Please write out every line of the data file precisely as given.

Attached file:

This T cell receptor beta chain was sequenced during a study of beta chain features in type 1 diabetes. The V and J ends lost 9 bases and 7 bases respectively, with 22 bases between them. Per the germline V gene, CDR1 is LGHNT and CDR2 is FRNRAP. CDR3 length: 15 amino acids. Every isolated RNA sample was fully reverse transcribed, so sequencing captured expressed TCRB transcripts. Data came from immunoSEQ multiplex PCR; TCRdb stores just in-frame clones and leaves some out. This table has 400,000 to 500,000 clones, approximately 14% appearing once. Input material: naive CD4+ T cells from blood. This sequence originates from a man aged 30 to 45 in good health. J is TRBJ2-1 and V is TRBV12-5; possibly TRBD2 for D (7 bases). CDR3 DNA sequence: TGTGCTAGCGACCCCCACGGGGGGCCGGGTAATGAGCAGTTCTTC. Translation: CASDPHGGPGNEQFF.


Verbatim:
This T cell receptor beta chain was sequenced during a study of beta chain features in type 1 diabetes. The V and J ends lost 9 bases and 7 bases respectively, with 22 bases between them. Per the germline V gene, CDR1 is LGHNT and CDR2 is FRNRAP. CDR3 length: 15 amino acids. Every isolated RNA sample was fully reverse transcribed, so sequencing captured expressed TCRB transcripts. Data came from immunoSEQ multiplex PCR; TCRdb stores just in-frame clones and leaves some out. This table has 400,000 to 500,000 clones, approximately 14% appearing once. Input material: naive CD4+ T cells from blood. This sequence originates from a man aged 30 to 45 in good health. J is TRBJ2-1 and V is TRBV12-5; possibly TRBD2 for D (7 bases). CDR3 DNA sequence: TGTGCTAGCGACCCCCACGGGGGGCCGGGTAATGAGCAGTTCTTC. Translation: CASDPHGGPGNEQFF.